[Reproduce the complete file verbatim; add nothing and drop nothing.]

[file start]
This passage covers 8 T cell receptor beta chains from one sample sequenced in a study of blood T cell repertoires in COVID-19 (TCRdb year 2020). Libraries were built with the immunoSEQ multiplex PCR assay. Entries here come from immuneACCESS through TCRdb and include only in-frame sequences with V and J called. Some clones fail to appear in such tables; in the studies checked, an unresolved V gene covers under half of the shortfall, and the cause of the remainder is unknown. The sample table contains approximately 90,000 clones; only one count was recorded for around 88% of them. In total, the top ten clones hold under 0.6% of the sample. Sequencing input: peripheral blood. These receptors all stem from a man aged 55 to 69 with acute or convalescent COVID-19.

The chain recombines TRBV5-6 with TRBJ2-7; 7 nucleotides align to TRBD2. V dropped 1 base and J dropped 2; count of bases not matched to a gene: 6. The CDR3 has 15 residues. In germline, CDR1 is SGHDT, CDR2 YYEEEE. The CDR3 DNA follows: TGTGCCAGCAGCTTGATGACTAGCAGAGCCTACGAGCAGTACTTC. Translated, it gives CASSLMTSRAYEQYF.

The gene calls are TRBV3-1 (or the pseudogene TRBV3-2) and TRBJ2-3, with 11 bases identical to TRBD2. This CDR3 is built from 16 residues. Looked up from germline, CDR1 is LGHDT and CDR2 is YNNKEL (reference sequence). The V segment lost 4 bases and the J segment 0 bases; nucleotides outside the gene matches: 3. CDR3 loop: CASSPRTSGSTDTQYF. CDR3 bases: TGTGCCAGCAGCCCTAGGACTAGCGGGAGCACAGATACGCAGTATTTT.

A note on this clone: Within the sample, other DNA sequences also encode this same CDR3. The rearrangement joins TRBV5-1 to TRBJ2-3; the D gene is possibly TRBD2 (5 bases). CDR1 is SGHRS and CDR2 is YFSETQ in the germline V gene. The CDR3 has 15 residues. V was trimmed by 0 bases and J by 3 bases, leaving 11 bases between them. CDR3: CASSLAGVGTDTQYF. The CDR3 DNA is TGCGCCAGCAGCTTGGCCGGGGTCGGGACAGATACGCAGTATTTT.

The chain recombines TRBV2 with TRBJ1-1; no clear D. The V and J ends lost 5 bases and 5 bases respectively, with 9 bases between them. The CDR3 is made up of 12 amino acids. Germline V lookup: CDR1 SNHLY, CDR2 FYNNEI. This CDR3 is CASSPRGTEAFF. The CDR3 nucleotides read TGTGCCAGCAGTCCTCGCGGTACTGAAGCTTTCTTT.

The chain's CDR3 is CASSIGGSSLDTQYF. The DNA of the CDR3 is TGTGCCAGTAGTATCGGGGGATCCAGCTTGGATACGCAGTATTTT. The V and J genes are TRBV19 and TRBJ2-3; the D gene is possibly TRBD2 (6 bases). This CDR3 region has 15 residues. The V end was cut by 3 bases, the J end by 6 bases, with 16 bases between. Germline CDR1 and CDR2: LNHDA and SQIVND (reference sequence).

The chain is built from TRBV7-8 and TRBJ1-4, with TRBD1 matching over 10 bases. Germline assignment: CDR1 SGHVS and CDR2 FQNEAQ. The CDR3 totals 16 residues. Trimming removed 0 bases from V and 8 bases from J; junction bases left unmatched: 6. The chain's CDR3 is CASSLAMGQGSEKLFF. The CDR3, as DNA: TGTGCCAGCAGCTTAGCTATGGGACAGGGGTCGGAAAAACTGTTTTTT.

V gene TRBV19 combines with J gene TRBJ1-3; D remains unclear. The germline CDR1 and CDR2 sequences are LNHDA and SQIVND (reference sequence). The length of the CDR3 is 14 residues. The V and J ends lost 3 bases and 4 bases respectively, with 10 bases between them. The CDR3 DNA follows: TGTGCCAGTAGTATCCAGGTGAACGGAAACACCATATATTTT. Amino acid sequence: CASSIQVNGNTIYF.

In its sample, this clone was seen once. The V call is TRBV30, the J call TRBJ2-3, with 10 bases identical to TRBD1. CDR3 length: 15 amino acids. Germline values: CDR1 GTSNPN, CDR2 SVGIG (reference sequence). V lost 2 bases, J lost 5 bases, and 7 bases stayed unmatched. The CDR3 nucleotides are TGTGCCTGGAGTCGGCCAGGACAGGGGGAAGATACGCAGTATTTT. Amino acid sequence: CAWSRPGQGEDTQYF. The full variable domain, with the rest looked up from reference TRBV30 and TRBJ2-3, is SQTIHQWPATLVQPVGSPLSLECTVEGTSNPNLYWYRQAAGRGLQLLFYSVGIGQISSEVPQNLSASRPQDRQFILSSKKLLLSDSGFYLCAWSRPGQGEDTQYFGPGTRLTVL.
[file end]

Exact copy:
This passage covers 8 T cell receptor beta chains from one sample sequenced in a study of blood T cell repertoires in COVID-19 (TCRdb year 2020). Libraries were built with the immunoSEQ multiplex PCR assay. Entries here come from immuneACCESS through TCRdb and include only in-frame sequences with V and J called. Some clones fail to appear in such tables; in the studies checked, an unresolved V gene covers under half of the shortfall, and the cause of the remainder is unknown. The sample table contains approximately 90,000 clones; only one count was recorded for around 88% of them. In total, the top ten clones hold under 0.6% of the sample. Sequencing input: peripheral blood. These receptors all stem from a man aged 55 to 69 with acute or convalescent COVID-19.

The chain recombines TRBV5-6 with TRBJ2-7; 7 nucleotides align to TRBD2. V dropped 1 base and J dropped 2; count of bases not matched to a gene: 6. The CDR3 has 15 residues. In germline, CDR1 is SGHDT, CDR2 YYEEEE. The CDR3 DNA follows: TGTGCCAGCAGCTTGATGACTAGCAGAGCCTACGAGCAGTACTTC. Translated, it gives CASSLMTSRAYEQYF.

The gene calls are TRBV3-1 (or the pseudogene TRBV3-2) and TRBJ2-3, with 11 bases identical to TRBD2. This CDR3 is built from 16 residues. Looked up from germline, CDR1 is LGHDT and CDR2 is YNNKEL (reference sequence). The V segment lost 4 bases and the J segment 0 bases; nucleotides outside the gene matches: 3. CDR3 loop: CASSPRTSGSTDTQYF. CDR3 bases: TGTGCCAGCAGCCCTAGGACTAGCGGGAGCACAGATACGCAGTATTTT.

A note on this clone: Within the sample, other DNA sequences also encode this same CDR3. The rearrangement joins TRBV5-1 to TRBJ2-3; the D gene is possibly TRBD2 (5 bases). CDR1 is SGHRS and CDR2 is YFSETQ in the germline V gene. The CDR3 has 15 residues. V was trimmed by 0 bases and J by 3 bases, leaving 11 bases between them. CDR3: CASSLAGVGTDTQYF. The CDR3 DNA is TGCGCCAGCAGCTTGGCCGGGGTCGGGACAGATACGCAGTATTTT.

The chain recombines TRBV2 with TRBJ1-1; no clear D. The V and J ends lost 5 bases and 5 bases respectively, with 9 bases between them. The CDR3 is made up of 12 amino acids. Germline V lookup: CDR1 SNHLY, CDR2 FYNNEI. This CDR3 is CASSPRGTEAFF. The CDR3 nucleotides read TGTGCCAGCAGTCCTCGCGGTACTGAAGCTTTCTTT.

The chain's CDR3 is CASSIGGSSLDTQYF. The DNA of the CDR3 is TGTGCCAGTAGTATCGGGGGATCCAGCTTGGATACGCAGTATTTT. The V and J genes are TRBV19 and TRBJ2-3; the D gene is possibly TRBD2 (6 bases). This CDR3 region has 15 residues. The V end was cut by 3 bases, the J end by 6 bases, with 16 bases between. Germline CDR1 and CDR2: LNHDA and SQIVND (reference sequence).

The chain is built from TRBV7-8 and TRBJ1-4, with TRBD1 matching over 10 bases. Germline assignment: CDR1 SGHVS and CDR2 FQNEAQ. The CDR3 totals 16 residues. Trimming removed 0 bases from V and 8 bases from J; junction bases left unmatched: 6. The chain's CDR3 is CASSLAMGQGSEKLFF. The CDR3, as DNA: TGTGCCAGCAGCTTAGCTATGGGACAGGGGTCGGAAAAACTGTTTTTT.

V gene TRBV19 combines with J gene TRBJ1-3; D remains unclear. The germline CDR1 and CDR2 sequences are LNHDA and SQIVND (reference sequence). The length of the CDR3 is 14 residues. The V and J ends lost 3 bases and 4 bases respectively, with 10 bases between them. The CDR3 DNA follows: TGTGCCAGTAGTATCCAGGTGAACGGAAACACCATATATTTT. Amino acid sequence: CASSIQVNGNTIYF.

In its sample, this clone was seen once. The V call is TRBV30, the J call TRBJ2-3, with 10 bases identical to TRBD1. CDR3 length: 15 amino acids. Germline values: CDR1 GTSNPN, CDR2 SVGIG (reference sequence). V lost 2 bases, J lost 5 bases, and 7 bases stayed unmatched. The CDR3 nucleotides are TGTGCCTGGAGTCGGCCAGGACAGGGGGAAGATACGCAGTATTTT. Amino acid sequence: CAWSRPGQGEDTQYF. The full variable domain, with the rest looked up from reference TRBV30 and TRBJ2-3, is SQTIHQWPATLVQPVGSPLSLECTVEGTSNPNLYWYRQAAGRGLQLLFYSVGIGQISSEVPQNLSASRPQDRQFILSSKKLLLSDSGFYLCAWSRPGQGEDTQYFGPGTRLTVL.